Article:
China’s Foreign Minister Wang Yi is expected to arrive in New Delhi on Thursday for talks on Friday with External Affairs Minister S. Jaishankar. The visit takes place amid the unresolved crisis along the Line of Actual Control (LAC) as well as the ongoing crisis following Russia’s invasion of Ukraine, both of which are expected to be discussed. Ahead of the visit, The Hindu spoke to Hu Shisheng, a leading Chinese expert on India-China relations and Director of the Institute for South Asian Studies at the China Institutes for Contemporary International Relations in Beijing. Edited for clarity.
How do you assess the current state of India-China relations?
There are “three weaks” [weaknesses] in bilateral relations: weak mutual strategic trust, weak forward-driving forces, and weak bilateral interactions. The basic reason is that the requirements for mutually beneficial developmental cooperation has been replaced or dwarfed by the demands for defensiveness in security.
Do you see the Ukraine crisis as having an impact on the current state of the relationship?
The crisis has further proved that U.S.-dominated institutions are not reliable. It is now up to India, China, and non-western countries to make joint efforts to moderate, or even invent institutions, to safeguard our national interests during the crisis. It is time for us two giants to do something out of the box, to step out of the shadows… Due to our giant weight, our rules and our criteria will become the international rules and international criteria.
How do you view India’s stand on Ukraine, given that recently, many observers in China have made the claim that India is now fully in the U.S. camp. They have been focusing a lot on the Quad, even calling it an “Asian NATO”, a label which India rejects. In that sense, has India’s stand come as a surprise?
India’s stand is very similar to China’s. We are very clear on what have been the fundamental reasons behind this current humanitarian crisis. We know that the Western world is not completely innocent and has some ulterior motives. Both China and India don’t want to see a much weakened, much isolated Russia, which means a more vulnerable regional and global order. At least in the Ukraine crisis, both India and China have many commonalities. We had better discuss this to see what we two can do for ending this crisis. We both have stakes in a stable and not so isolated Russia. Many Chinese scholars don’t believe India will follow the policy of the U.S. and its allies against Russia. It just does not serve the national interest.
On bilateral relations, India has said normal relations are not possible unless there is peace on the border. China has said the border should be kept in an appropriate place. These seem like two very contradictory positions. Do you see a way to bridge these two positions?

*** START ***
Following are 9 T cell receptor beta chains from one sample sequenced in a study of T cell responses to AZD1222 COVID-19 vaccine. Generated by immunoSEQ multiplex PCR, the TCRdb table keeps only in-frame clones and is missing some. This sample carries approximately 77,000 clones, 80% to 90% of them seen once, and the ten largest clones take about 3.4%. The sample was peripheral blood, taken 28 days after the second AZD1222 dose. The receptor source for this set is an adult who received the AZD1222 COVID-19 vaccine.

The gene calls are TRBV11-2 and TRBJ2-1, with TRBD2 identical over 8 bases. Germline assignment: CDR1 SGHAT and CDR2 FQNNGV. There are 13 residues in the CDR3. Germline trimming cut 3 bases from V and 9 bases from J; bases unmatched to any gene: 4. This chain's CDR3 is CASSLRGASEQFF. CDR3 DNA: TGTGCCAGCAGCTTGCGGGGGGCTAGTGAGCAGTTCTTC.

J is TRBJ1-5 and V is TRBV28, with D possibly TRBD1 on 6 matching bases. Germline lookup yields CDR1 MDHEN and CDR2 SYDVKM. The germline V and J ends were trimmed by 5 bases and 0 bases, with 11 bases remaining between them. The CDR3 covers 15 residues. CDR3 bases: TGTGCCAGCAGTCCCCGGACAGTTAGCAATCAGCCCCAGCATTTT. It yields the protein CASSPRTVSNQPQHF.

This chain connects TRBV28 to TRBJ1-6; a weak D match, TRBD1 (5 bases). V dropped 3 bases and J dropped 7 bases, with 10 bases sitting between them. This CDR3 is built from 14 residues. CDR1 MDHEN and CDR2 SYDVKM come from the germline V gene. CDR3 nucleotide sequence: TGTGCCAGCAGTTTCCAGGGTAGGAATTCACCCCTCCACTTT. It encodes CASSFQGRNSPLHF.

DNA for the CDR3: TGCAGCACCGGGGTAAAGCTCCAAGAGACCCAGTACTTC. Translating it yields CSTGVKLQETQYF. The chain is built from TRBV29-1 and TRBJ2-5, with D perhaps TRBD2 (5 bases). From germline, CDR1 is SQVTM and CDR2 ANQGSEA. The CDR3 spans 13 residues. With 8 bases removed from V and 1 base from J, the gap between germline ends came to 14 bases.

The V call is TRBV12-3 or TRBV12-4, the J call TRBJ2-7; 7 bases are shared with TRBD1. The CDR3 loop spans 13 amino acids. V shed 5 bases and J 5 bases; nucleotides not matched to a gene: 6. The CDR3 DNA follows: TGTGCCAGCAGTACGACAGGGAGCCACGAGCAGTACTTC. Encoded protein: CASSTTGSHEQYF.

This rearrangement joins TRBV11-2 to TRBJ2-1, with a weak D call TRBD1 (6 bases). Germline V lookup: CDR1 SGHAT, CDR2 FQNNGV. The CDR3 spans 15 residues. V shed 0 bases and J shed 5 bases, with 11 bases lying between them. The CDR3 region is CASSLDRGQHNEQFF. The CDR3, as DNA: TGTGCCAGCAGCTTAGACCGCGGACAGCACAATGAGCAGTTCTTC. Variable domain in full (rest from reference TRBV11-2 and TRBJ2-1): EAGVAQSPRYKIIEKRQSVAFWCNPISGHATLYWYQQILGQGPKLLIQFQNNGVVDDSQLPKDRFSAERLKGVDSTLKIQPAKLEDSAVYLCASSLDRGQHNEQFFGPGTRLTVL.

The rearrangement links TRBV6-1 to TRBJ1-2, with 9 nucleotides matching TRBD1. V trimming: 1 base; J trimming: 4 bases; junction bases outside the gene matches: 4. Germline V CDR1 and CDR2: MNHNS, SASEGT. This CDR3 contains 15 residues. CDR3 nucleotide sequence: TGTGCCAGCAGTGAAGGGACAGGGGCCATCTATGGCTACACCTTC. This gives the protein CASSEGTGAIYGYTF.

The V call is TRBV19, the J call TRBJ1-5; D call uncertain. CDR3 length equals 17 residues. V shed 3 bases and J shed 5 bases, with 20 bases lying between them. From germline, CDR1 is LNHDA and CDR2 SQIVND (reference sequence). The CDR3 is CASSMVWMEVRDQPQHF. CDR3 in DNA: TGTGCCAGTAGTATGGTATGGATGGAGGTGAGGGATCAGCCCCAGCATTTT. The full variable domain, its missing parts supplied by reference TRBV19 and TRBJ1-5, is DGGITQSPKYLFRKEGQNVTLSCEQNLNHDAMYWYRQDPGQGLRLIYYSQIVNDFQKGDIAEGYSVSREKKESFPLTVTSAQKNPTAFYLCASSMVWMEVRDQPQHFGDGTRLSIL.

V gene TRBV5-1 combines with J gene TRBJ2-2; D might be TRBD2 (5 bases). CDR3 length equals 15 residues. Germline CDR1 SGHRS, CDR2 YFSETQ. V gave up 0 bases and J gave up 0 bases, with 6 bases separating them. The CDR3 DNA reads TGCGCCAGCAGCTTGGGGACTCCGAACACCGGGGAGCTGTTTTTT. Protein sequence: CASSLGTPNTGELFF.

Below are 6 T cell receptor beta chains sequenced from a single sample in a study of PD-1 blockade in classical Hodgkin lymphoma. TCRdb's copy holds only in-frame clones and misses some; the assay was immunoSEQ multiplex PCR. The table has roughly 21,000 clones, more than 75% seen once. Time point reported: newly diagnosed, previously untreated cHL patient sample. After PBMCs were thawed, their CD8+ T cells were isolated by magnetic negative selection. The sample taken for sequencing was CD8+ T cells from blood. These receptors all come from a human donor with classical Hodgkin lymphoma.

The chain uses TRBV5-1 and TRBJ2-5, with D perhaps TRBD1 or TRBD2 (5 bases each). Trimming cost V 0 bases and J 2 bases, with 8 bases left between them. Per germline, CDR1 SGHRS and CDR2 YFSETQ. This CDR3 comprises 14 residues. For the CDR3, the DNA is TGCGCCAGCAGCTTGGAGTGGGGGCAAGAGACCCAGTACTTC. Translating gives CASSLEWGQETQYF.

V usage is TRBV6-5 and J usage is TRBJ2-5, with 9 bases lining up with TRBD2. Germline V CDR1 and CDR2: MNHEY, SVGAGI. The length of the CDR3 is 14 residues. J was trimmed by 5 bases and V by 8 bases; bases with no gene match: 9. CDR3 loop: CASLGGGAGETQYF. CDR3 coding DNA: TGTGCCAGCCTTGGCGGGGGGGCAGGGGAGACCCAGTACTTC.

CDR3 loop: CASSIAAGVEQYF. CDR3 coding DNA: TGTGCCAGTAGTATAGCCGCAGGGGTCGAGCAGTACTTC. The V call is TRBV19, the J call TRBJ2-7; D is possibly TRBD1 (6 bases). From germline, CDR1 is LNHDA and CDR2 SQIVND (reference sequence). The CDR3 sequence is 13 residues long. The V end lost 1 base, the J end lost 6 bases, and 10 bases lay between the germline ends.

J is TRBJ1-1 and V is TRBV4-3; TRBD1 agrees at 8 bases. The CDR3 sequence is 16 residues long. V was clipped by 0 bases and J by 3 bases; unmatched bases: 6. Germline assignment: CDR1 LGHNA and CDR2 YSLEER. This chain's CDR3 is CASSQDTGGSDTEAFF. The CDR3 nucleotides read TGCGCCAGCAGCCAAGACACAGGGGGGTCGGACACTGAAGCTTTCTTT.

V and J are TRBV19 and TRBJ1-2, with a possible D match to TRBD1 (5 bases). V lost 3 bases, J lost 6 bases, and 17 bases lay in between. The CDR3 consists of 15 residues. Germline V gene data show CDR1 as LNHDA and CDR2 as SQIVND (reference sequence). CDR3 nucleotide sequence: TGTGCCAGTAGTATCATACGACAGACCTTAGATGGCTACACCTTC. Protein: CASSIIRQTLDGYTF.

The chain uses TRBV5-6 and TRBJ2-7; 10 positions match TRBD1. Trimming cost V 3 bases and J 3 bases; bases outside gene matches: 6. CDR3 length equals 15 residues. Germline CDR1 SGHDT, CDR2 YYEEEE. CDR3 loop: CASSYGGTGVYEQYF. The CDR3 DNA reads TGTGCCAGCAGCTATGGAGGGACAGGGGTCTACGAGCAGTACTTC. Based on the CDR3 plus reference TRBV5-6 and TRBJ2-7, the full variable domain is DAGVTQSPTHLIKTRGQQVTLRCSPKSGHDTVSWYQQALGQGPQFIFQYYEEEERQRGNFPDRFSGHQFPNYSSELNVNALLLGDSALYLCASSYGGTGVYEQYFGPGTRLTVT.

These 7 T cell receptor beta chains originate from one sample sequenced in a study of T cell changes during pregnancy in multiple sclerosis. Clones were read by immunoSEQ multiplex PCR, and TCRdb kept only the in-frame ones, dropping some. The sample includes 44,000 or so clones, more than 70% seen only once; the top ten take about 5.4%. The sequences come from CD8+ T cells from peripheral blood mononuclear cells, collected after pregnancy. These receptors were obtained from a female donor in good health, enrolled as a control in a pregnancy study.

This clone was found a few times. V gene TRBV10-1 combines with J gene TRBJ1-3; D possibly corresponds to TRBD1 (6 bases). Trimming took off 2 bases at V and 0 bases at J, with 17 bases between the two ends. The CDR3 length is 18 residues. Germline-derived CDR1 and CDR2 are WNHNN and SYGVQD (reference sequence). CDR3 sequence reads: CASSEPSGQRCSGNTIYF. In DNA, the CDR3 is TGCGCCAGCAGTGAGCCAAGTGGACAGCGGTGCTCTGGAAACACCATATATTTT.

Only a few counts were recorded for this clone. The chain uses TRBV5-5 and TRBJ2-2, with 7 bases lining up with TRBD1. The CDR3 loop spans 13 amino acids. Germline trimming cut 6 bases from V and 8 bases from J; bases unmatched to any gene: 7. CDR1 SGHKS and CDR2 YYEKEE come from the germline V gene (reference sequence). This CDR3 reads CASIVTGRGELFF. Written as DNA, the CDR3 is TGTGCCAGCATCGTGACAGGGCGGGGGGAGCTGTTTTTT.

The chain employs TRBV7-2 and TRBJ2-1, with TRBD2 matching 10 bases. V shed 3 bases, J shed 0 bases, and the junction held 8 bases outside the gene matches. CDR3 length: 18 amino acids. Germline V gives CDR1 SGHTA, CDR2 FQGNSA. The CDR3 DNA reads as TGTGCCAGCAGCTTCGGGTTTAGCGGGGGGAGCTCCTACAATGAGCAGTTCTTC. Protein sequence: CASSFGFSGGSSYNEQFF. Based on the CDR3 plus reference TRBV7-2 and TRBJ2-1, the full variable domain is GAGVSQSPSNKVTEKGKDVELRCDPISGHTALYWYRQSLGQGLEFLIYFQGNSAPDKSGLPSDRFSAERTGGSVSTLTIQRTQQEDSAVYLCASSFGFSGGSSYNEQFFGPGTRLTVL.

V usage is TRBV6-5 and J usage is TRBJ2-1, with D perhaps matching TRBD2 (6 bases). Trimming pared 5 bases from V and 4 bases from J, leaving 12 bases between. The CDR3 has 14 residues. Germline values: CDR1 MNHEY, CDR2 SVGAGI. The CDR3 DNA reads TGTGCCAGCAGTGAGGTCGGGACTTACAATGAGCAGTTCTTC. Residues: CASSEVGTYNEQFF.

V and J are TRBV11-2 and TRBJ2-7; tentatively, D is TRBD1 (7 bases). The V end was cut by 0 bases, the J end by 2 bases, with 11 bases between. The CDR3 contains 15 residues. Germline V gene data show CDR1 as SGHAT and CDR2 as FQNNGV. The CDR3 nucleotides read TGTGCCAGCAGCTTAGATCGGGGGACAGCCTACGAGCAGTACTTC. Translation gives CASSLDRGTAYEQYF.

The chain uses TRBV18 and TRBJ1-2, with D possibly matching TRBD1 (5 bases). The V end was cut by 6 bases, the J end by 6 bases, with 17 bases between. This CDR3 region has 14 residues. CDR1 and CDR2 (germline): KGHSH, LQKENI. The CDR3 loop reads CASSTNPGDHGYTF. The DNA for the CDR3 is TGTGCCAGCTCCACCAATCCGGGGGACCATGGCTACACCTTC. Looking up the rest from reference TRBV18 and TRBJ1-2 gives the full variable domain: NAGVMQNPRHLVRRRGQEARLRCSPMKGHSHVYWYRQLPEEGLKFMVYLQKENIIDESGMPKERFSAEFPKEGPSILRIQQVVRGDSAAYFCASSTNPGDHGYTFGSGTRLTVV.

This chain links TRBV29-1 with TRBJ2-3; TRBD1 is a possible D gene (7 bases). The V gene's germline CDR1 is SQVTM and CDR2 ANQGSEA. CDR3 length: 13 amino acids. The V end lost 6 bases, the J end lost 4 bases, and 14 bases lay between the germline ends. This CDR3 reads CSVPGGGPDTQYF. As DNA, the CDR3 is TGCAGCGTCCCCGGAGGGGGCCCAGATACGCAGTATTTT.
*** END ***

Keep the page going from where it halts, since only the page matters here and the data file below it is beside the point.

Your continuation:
It sounds very contradictory. However, there is something which can bridge these two positions: both sides advocate we have to face the issue, not shelve it. Besides, the two have to do more efforts like maintaining dialogue, managing differences, making progress in disengagement, having some tolerance for managing the existing stand-offs along the LAC…
But isn’t India’s stand similar to what China is arguing with the U.S., that you cannot have confrontation in some areas and expect to cooperate in others?
However, China has to deal with the U.S. anyway, and is grasping any opportunity to engage with the U.S., while New Delhi does not seem that flexible.
What do you see as the big obstacle for LAC disengagement? Why, in your view, is China not willing for a return to status quo, which would seem to be in the interests of both sides?
What is the status quo? According to the Chinese understanding, the status quo had better be the November 7, 1959, status quo. However, obviously, India will not accept it. So, in this case, the so-called status quo is a much blurred concept. My personal view is that if there exist not a few grey areas between the two respectively claimed LACs, such a status quo would be very difficult to define.
And even after disengagement is completed, de-escalation needs to take place given that thousands of troops from both sides are in forward areas and new infrastructure is being built. Do you think de-escalation is a realistic goal, or is a more securitised LAC is here to stay?
If disengagement can be achieved along the western sector after some more time, I personally tend to believe there will be dramatic reduction of the military deployments along the border regions, since there will be no need for them anymore. It will be crazy to imagine that China and India will fight another border war.
If the LAC remains securitised, how do you see that impacting the broader relationship going forward and how both sides manage the border issue?
The border issue, in my personal view, will finally be addressed in a mutually acceptable way. Even if it is just a disengagement arrangement without a treaty, which would be very okay. Then there will be no need any more to deploy so heavily along the border regions militarily.
Compared to the border issue, the more challenging question in front of both of our countries is how these two neighbouring rising powers coexist peacefully forever. There haven’t been such examples in the international community for us to follow.
We two have to think out of the box, the modality, the approach, for two rising giants to coexist peacefully.